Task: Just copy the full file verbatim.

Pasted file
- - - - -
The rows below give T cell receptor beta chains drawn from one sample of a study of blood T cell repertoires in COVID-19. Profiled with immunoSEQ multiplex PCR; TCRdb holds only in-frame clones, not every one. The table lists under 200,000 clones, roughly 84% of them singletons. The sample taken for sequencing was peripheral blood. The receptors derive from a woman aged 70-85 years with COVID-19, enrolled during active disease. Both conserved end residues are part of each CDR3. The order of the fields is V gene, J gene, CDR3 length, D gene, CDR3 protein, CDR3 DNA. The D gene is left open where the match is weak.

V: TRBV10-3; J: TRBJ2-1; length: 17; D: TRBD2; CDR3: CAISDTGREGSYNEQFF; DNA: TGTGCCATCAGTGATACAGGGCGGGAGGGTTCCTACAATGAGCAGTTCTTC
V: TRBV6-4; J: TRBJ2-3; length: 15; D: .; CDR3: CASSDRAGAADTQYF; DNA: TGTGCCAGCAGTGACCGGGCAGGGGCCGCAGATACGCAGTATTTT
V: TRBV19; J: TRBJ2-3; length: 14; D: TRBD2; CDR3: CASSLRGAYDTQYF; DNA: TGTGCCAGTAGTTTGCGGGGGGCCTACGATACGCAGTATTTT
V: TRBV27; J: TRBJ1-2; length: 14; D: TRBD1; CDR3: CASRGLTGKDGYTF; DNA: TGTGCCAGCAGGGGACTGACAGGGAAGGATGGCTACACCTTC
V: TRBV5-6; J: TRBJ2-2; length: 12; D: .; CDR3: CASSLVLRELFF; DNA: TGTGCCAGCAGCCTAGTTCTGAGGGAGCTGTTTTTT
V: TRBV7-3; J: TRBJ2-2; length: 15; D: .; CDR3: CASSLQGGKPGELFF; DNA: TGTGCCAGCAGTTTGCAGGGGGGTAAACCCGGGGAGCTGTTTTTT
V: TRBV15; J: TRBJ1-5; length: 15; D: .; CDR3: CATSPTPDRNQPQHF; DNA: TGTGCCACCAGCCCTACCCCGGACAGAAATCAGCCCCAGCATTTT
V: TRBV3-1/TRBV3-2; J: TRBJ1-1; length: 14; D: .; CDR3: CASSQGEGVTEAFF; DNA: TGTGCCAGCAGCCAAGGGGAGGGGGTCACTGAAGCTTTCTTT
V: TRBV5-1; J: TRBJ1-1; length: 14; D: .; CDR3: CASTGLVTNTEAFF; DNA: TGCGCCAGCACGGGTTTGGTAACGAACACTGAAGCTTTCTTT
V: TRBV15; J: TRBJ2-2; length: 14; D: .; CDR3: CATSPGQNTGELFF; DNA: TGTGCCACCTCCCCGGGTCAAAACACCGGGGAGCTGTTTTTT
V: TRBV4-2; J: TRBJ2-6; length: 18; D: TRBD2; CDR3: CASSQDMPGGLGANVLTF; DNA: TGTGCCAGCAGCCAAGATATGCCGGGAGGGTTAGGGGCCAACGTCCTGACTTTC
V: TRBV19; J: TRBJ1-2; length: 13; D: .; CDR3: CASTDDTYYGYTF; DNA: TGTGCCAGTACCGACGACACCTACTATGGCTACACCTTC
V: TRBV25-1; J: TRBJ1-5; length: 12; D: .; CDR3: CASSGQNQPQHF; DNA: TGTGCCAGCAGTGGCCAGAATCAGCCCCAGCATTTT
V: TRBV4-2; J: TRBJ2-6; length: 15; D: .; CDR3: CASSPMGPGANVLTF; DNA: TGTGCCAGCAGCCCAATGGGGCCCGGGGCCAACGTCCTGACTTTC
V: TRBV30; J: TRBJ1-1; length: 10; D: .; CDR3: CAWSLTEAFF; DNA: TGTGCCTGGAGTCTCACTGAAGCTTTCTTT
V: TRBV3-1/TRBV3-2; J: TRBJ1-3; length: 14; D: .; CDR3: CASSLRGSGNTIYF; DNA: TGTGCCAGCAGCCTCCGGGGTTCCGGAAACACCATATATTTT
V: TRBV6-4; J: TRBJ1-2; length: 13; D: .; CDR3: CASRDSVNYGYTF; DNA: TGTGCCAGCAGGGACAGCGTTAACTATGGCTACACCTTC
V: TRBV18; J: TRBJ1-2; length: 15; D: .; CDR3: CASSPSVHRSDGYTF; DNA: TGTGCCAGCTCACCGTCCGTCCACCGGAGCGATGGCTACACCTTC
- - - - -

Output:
The rows below give T cell receptor beta chains drawn from one sample of a study of blood T cell repertoires in COVID-19. Profiled with immunoSEQ multiplex PCR; TCRdb holds only in-frame clones, not every one. The table lists under 200,000 clones, roughly 84% of them singletons. The sample taken for sequencing was peripheral blood. The receptors derive from a woman aged 70-85 years with COVID-19, enrolled during active disease. Both conserved end residues are part of each CDR3. The order of the fields is V gene, J gene, CDR3 length, D gene, CDR3 protein, CDR3 DNA. The D gene is left open where the match is weak.

V: TRBV10-3; J: TRBJ2-1; length: 17; D: TRBD2; CDR3: CAISDTGREGSYNEQFF; DNA: TGTGCCATCAGTGATACAGGGCGGGAGGGTTCCTACAATGAGCAGTTCTTC
V: TRBV6-4; J: TRBJ2-3; length: 15; D: .; CDR3: CASSDRAGAADTQYF; DNA: TGTGCCAGCAGTGACCGGGCAGGGGCCGCAGATACGCAGTATTTT
V: TRBV19; J: TRBJ2-3; length: 14; D: TRBD2; CDR3: CASSLRGAYDTQYF; DNA: TGTGCCAGTAGTTTGCGGGGGGCCTACGATACGCAGTATTTT
V: TRBV27; J: TRBJ1-2; length: 14; D: TRBD1; CDR3: CASRGLTGKDGYTF; DNA: TGTGCCAGCAGGGGACTGACAGGGAAGGATGGCTACACCTTC
V: TRBV5-6; J: TRBJ2-2; length: 12; D: .; CDR3: CASSLVLRELFF; DNA: TGTGCCAGCAGCCTAGTTCTGAGGGAGCTGTTTTTT
V: TRBV7-3; J: TRBJ2-2; length: 15; D: .; CDR3: CASSLQGGKPGELFF; DNA: TGTGCCAGCAGTTTGCAGGGGGGTAAACCCGGGGAGCTGTTTTTT
V: TRBV15; J: TRBJ1-5; length: 15; D: .; CDR3: CATSPTPDRNQPQHF; DNA: TGTGCCACCAGCCCTACCCCGGACAGAAATCAGCCCCAGCATTTT
V: TRBV3-1/TRBV3-2; J: TRBJ1-1; length: 14; D: .; CDR3: CASSQGEGVTEAFF; DNA: TGTGCCAGCAGCCAAGGGGAGGGGGTCACTGAAGCTTTCTTT
V: TRBV5-1; J: TRBJ1-1; length: 14; D: .; CDR3: CASTGLVTNTEAFF; DNA: TGCGCCAGCACGGGTTTGGTAACGAACACTGAAGCTTTCTTT
V: TRBV15; J: TRBJ2-2; length: 14; D: .; CDR3: CATSPGQNTGELFF; DNA: TGTGCCACCTCCCCGGGTCAAAACACCGGGGAGCTGTTTTTT
V: TRBV4-2; J: TRBJ2-6; length: 18; D: TRBD2; CDR3: CASSQDMPGGLGANVLTF; DNA: TGTGCCAGCAGCCAAGATATGCCGGGAGGGTTAGGGGCCAACGTCCTGACTTTC
V: TRBV19; J: TRBJ1-2; length: 13; D: .; CDR3: CASTDDTYYGYTF; DNA: TGTGCCAGTACCGACGACACCTACTATGGCTACACCTTC
V: TRBV25-1; J: TRBJ1-5; length: 12; D: .; CDR3: CASSGQNQPQHF; DNA: TGTGCCAGCAGTGGCCAGAATCAGCCCCAGCATTTT
V: TRBV4-2; J: TRBJ2-6; length: 15; D: .; CDR3: CASSPMGPGANVLTF; DNA: TGTGCCAGCAGCCCAATGGGGCCCGGGGCCAACGTCCTGACTTTC
V: TRBV30; J: TRBJ1-1; length: 10; D: .; CDR3: CAWSLTEAFF; DNA: TGTGCCTGGAGTCTCACTGAAGCTTTCTTT
V: TRBV3-1/TRBV3-2; J: TRBJ1-3; length: 14; D: .; CDR3: CASSLRGSGNTIYF; DNA: TGTGCCAGCAGCCTCCGGGGTTCCGGAAACACCATATATTTT
V: TRBV6-4; J: TRBJ1-2; length: 13; D: .; CDR3: CASRDSVNYGYTF; DNA: TGTGCCAGCAGGGACAGCGTTAACTATGGCTACACCTTC
V: TRBV18; J: TRBJ1-2; length: 15; D: .; CDR3: CASSPSVHRSDGYTF; DNA: TGTGCCAGCTCACCGTCCGTCCACCGGAGCGATGGCTACACCTTC